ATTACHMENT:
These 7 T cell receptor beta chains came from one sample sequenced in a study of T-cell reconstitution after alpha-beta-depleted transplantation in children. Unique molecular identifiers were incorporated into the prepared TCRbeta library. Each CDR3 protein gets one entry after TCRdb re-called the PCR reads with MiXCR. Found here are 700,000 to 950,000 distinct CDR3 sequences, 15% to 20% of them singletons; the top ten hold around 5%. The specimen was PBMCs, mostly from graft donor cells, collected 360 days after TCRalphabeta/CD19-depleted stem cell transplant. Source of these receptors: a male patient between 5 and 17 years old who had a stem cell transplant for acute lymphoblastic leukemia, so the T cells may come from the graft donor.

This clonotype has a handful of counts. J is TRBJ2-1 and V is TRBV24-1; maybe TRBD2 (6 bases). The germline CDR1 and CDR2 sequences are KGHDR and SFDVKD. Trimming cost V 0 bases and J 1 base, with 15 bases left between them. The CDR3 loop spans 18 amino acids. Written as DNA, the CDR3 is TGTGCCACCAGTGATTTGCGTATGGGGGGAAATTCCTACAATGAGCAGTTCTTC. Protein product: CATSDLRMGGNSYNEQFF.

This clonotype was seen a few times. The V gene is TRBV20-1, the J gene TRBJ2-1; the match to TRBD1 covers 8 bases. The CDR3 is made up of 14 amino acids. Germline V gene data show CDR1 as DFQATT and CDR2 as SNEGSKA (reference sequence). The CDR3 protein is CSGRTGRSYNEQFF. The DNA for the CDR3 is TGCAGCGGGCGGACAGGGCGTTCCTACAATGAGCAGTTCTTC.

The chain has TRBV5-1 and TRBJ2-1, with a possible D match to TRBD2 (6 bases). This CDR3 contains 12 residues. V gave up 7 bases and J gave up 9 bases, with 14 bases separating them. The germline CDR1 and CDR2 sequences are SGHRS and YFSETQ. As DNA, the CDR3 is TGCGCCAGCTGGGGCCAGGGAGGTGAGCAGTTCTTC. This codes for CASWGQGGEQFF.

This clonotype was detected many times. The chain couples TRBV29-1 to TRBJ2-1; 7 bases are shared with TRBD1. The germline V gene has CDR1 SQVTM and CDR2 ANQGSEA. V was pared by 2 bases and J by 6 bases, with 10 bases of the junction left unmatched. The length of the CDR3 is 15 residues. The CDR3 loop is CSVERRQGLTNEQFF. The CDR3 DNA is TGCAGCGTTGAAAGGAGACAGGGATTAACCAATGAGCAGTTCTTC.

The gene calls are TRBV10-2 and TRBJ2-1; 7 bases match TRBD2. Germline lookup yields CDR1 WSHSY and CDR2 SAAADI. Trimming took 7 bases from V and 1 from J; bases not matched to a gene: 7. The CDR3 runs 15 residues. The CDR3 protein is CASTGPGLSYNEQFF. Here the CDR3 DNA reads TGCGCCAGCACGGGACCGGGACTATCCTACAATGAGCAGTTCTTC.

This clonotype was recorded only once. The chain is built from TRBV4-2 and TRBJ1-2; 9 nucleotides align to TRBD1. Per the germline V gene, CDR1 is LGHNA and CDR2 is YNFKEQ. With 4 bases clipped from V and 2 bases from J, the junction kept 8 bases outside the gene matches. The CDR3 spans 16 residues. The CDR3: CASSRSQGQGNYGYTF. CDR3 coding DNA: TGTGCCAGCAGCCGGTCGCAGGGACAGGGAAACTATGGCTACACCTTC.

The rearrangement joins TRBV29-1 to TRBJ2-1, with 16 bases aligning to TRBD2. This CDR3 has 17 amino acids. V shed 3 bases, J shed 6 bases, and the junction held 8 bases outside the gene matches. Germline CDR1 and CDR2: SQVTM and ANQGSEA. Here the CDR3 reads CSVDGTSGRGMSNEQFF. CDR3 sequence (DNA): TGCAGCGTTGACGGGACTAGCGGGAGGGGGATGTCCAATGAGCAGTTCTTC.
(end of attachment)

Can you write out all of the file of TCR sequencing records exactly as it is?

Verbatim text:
These 7 T cell receptor beta chains came from one sample sequenced in a study of T-cell reconstitution after alpha-beta-depleted transplantation in children. Unique molecular identifiers were incorporated into the prepared TCRbeta library. Each CDR3 protein gets one entry after TCRdb re-called the PCR reads with MiXCR. Found here are 700,000 to 950,000 distinct CDR3 sequences, 15% to 20% of them singletons; the top ten hold around 5%. The specimen was PBMCs, mostly from graft donor cells, collected 360 days after TCRalphabeta/CD19-depleted stem cell transplant. Source of these receptors: a male patient between 5 and 17 years old who had a stem cell transplant for acute lymphoblastic leukemia, so the T cells may come from the graft donor.

This clonotype has a handful of counts. J is TRBJ2-1 and V is TRBV24-1; maybe TRBD2 (6 bases). The germline CDR1 and CDR2 sequences are KGHDR and SFDVKD. Trimming cost V 0 bases and J 1 base, with 15 bases left between them. The CDR3 loop spans 18 amino acids. Written as DNA, the CDR3 is TGTGCCACCAGTGATTTGCGTATGGGGGGAAATTCCTACAATGAGCAGTTCTTC. Protein product: CATSDLRMGGNSYNEQFF.

This clonotype was seen a few times. The V gene is TRBV20-1, the J gene TRBJ2-1; the match to TRBD1 covers 8 bases. The CDR3 is made up of 14 amino acids. Germline V gene data show CDR1 as DFQATT and CDR2 as SNEGSKA (reference sequence). The CDR3 protein is CSGRTGRSYNEQFF. The DNA for the CDR3 is TGCAGCGGGCGGACAGGGCGTTCCTACAATGAGCAGTTCTTC.

The chain has TRBV5-1 and TRBJ2-1, with a possible D match to TRBD2 (6 bases). This CDR3 contains 12 residues. V gave up 7 bases and J gave up 9 bases, with 14 bases separating them. The germline CDR1 and CDR2 sequences are SGHRS and YFSETQ. As DNA, the CDR3 is TGCGCCAGCTGGGGCCAGGGAGGTGAGCAGTTCTTC. This codes for CASWGQGGEQFF.

This clonotype was detected many times. The chain couples TRBV29-1 to TRBJ2-1; 7 bases are shared with TRBD1. The germline V gene has CDR1 SQVTM and CDR2 ANQGSEA. V was pared by 2 bases and J by 6 bases, with 10 bases of the junction left unmatched. The length of the CDR3 is 15 residues. The CDR3 loop is CSVERRQGLTNEQFF. The CDR3 DNA is TGCAGCGTTGAAAGGAGACAGGGATTAACCAATGAGCAGTTCTTC.

The gene calls are TRBV10-2 and TRBJ2-1; 7 bases match TRBD2. Germline lookup yields CDR1 WSHSY and CDR2 SAAADI. Trimming took 7 bases from V and 1 from J; bases not matched to a gene: 7. The CDR3 runs 15 residues. The CDR3 protein is CASTGPGLSYNEQFF. Here the CDR3 DNA reads TGCGCCAGCACGGGACCGGGACTATCCTACAATGAGCAGTTCTTC.

This clonotype was recorded only once. The chain is built from TRBV4-2 and TRBJ1-2; 9 nucleotides align to TRBD1. Per the germline V gene, CDR1 is LGHNA and CDR2 is YNFKEQ. With 4 bases clipped from V and 2 bases from J, the junction kept 8 bases outside the gene matches. The CDR3 spans 16 residues. The CDR3: CASSRSQGQGNYGYTF. CDR3 coding DNA: TGTGCCAGCAGCCGGTCGCAGGGACAGGGAAACTATGGCTACACCTTC.

The rearrangement joins TRBV29-1 to TRBJ2-1, with 16 bases aligning to TRBD2. This CDR3 has 17 amino acids. V shed 3 bases, J shed 6 bases, and the junction held 8 bases outside the gene matches. Germline CDR1 and CDR2: SQVTM and ANQGSEA. Here the CDR3 reads CSVDGTSGRGMSNEQFF. CDR3 sequence (DNA): TGCAGCGTTGACGGGACTAGCGGGAGGGGGATGTCCAATGAGCAGTTCTTC.